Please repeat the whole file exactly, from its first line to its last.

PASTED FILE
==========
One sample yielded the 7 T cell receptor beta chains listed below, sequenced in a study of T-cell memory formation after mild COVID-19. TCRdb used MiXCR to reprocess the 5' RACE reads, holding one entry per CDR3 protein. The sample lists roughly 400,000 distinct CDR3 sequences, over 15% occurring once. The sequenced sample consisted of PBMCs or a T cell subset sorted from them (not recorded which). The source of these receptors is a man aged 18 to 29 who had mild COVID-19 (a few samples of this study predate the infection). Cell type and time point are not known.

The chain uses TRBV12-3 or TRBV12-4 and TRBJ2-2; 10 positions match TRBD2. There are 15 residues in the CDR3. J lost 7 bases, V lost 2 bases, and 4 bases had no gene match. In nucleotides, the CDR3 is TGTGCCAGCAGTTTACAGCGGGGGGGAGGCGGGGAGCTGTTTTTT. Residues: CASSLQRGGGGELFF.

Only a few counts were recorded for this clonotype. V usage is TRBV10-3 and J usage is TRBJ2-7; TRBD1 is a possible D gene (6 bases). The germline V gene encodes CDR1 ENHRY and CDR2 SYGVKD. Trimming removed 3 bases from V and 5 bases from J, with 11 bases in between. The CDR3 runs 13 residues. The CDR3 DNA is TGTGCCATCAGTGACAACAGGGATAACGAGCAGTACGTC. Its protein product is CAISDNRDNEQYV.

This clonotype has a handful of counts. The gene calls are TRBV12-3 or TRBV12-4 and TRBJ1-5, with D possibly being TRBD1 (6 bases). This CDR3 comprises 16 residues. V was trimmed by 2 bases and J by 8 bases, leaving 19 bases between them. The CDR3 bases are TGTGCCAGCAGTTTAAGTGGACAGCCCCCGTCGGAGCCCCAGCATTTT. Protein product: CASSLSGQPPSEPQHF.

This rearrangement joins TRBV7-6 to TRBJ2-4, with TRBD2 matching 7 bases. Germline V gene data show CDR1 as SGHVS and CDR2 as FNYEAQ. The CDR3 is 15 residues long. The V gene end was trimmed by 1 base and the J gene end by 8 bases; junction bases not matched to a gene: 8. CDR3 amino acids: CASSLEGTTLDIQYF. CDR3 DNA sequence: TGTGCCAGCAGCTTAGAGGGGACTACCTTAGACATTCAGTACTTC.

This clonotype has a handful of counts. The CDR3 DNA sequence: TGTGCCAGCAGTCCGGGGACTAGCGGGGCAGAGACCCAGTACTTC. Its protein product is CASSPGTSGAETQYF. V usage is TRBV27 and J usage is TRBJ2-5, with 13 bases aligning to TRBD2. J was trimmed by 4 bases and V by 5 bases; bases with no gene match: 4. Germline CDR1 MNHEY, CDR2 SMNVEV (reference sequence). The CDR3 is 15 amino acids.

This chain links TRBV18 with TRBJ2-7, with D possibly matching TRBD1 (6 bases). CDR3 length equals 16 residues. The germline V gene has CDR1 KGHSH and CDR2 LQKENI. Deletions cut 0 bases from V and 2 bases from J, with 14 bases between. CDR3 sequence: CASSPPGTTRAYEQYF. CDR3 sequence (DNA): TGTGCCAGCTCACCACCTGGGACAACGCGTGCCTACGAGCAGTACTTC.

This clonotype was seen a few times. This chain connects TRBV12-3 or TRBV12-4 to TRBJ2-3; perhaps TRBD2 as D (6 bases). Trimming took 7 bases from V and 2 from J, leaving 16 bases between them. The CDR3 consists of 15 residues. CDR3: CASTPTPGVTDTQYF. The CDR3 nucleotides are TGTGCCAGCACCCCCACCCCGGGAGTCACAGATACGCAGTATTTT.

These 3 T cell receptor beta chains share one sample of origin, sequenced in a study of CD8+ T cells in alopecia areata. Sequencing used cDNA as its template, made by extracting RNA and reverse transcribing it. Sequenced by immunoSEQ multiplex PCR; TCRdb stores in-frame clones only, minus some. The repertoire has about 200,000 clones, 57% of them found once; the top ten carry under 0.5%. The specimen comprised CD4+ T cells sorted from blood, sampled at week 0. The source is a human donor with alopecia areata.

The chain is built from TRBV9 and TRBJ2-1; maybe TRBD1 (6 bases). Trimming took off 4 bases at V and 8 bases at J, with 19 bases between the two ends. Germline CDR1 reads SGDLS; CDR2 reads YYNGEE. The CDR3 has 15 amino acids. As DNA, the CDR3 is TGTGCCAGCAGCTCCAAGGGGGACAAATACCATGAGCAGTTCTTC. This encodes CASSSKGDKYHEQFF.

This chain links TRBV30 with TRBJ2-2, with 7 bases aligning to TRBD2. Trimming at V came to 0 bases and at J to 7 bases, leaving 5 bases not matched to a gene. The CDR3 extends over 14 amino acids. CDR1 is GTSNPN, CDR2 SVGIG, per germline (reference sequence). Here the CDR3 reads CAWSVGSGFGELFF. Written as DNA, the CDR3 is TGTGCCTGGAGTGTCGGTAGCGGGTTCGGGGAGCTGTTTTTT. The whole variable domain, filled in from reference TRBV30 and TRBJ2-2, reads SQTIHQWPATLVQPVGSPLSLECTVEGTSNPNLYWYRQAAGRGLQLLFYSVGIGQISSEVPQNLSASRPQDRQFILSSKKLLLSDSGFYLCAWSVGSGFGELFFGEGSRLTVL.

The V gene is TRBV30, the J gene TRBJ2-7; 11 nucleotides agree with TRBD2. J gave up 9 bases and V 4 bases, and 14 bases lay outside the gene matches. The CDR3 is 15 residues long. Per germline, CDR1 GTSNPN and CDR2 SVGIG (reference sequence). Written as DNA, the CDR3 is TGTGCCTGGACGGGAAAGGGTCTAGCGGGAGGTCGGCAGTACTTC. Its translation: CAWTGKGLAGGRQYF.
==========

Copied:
One sample yielded the 7 T cell receptor beta chains listed below, sequenced in a study of T-cell memory formation after mild COVID-19. TCRdb used MiXCR to reprocess the 5' RACE reads, holding one entry per CDR3 protein. The sample lists roughly 400,000 distinct CDR3 sequences, over 15% occurring once. The sequenced sample consisted of PBMCs or a T cell subset sorted from them (not recorded which). The source of these receptors is a man aged 18 to 29 who had mild COVID-19 (a few samples of this study predate the infection). Cell type and time point are not known.

The chain uses TRBV12-3 or TRBV12-4 and TRBJ2-2; 10 positions match TRBD2. There are 15 residues in the CDR3. J lost 7 bases, V lost 2 bases, and 4 bases had no gene match. In nucleotides, the CDR3 is TGTGCCAGCAGTTTACAGCGGGGGGGAGGCGGGGAGCTGTTTTTT. Residues: CASSLQRGGGGELFF.

Only a few counts were recorded for this clonotype. V usage is TRBV10-3 and J usage is TRBJ2-7; TRBD1 is a possible D gene (6 bases). The germline V gene encodes CDR1 ENHRY and CDR2 SYGVKD. Trimming removed 3 bases from V and 5 bases from J, with 11 bases in between. The CDR3 runs 13 residues. The CDR3 DNA is TGTGCCATCAGTGACAACAGGGATAACGAGCAGTACGTC. Its protein product is CAISDNRDNEQYV.

This clonotype has a handful of counts. The gene calls are TRBV12-3 or TRBV12-4 and TRBJ1-5, with D possibly being TRBD1 (6 bases). This CDR3 comprises 16 residues. V was trimmed by 2 bases and J by 8 bases, leaving 19 bases between them. The CDR3 bases are TGTGCCAGCAGTTTAAGTGGACAGCCCCCGTCGGAGCCCCAGCATTTT. Protein product: CASSLSGQPPSEPQHF.

This rearrangement joins TRBV7-6 to TRBJ2-4, with TRBD2 matching 7 bases. Germline V gene data show CDR1 as SGHVS and CDR2 as FNYEAQ. The CDR3 is 15 residues long. The V gene end was trimmed by 1 base and the J gene end by 8 bases; junction bases not matched to a gene: 8. CDR3 amino acids: CASSLEGTTLDIQYF. CDR3 DNA sequence: TGTGCCAGCAGCTTAGAGGGGACTACCTTAGACATTCAGTACTTC.

This clonotype has a handful of counts. The CDR3 DNA sequence: TGTGCCAGCAGTCCGGGGACTAGCGGGGCAGAGACCCAGTACTTC. Its protein product is CASSPGTSGAETQYF. V usage is TRBV27 and J usage is TRBJ2-5, with 13 bases aligning to TRBD2. J was trimmed by 4 bases and V by 5 bases; bases with no gene match: 4. Germline CDR1 MNHEY, CDR2 SMNVEV (reference sequence). The CDR3 is 15 amino acids.

This chain links TRBV18 with TRBJ2-7, with D possibly matching TRBD1 (6 bases). CDR3 length equals 16 residues. The germline V gene has CDR1 KGHSH and CDR2 LQKENI. Deletions cut 0 bases from V and 2 bases from J, with 14 bases between. CDR3 sequence: CASSPPGTTRAYEQYF. CDR3 sequence (DNA): TGTGCCAGCTCACCACCTGGGACAACGCGTGCCTACGAGCAGTACTTC.

This clonotype was seen a few times. This chain connects TRBV12-3 or TRBV12-4 to TRBJ2-3; perhaps TRBD2 as D (6 bases). Trimming took 7 bases from V and 2 from J, leaving 16 bases between them. The CDR3 consists of 15 residues. CDR3: CASTPTPGVTDTQYF. The CDR3 nucleotides are TGTGCCAGCACCCCCACCCCGGGAGTCACAGATACGCAGTATTTT.

These 3 T cell receptor beta chains share one sample of origin, sequenced in a study of CD8+ T cells in alopecia areata. Sequencing used cDNA as its template, made by extracting RNA and reverse transcribing it. Sequenced by immunoSEQ multiplex PCR; TCRdb stores in-frame clones only, minus some. The repertoire has about 200,000 clones, 57% of them found once; the top ten carry under 0.5%. The specimen comprised CD4+ T cells sorted from blood, sampled at week 0. The source is a human donor with alopecia areata.

The chain is built from TRBV9 and TRBJ2-1; maybe TRBD1 (6 bases). Trimming took off 4 bases at V and 8 bases at J, with 19 bases between the two ends. Germline CDR1 reads SGDLS; CDR2 reads YYNGEE. The CDR3 has 15 amino acids. As DNA, the CDR3 is TGTGCCAGCAGCTCCAAGGGGGACAAATACCATGAGCAGTTCTTC. This encodes CASSSKGDKYHEQFF.

This chain links TRBV30 with TRBJ2-2, with 7 bases aligning to TRBD2. Trimming at V came to 0 bases and at J to 7 bases, leaving 5 bases not matched to a gene. The CDR3 extends over 14 amino acids. CDR1 is GTSNPN, CDR2 SVGIG, per germline (reference sequence). Here the CDR3 reads CAWSVGSGFGELFF. Written as DNA, the CDR3 is TGTGCCTGGAGTGTCGGTAGCGGGTTCGGGGAGCTGTTTTTT. The whole variable domain, filled in from reference TRBV30 and TRBJ2-2, reads SQTIHQWPATLVQPVGSPLSLECTVEGTSNPNLYWYRQAAGRGLQLLFYSVGIGQISSEVPQNLSASRPQDRQFILSSKKLLLSDSGFYLCAWSVGSGFGELFFGEGSRLTVL.

The V gene is TRBV30, the J gene TRBJ2-7; 11 nucleotides agree with TRBD2. J gave up 9 bases and V 4 bases, and 14 bases lay outside the gene matches. The CDR3 is 15 residues long. Per germline, CDR1 GTSNPN and CDR2 SVGIG (reference sequence). Written as DNA, the CDR3 is TGTGCCTGGACGGGAAAGGGTCTAGCGGGAGGTCGGCAGTACTTC. Its translation: CAWTGKGLAGGRQYF.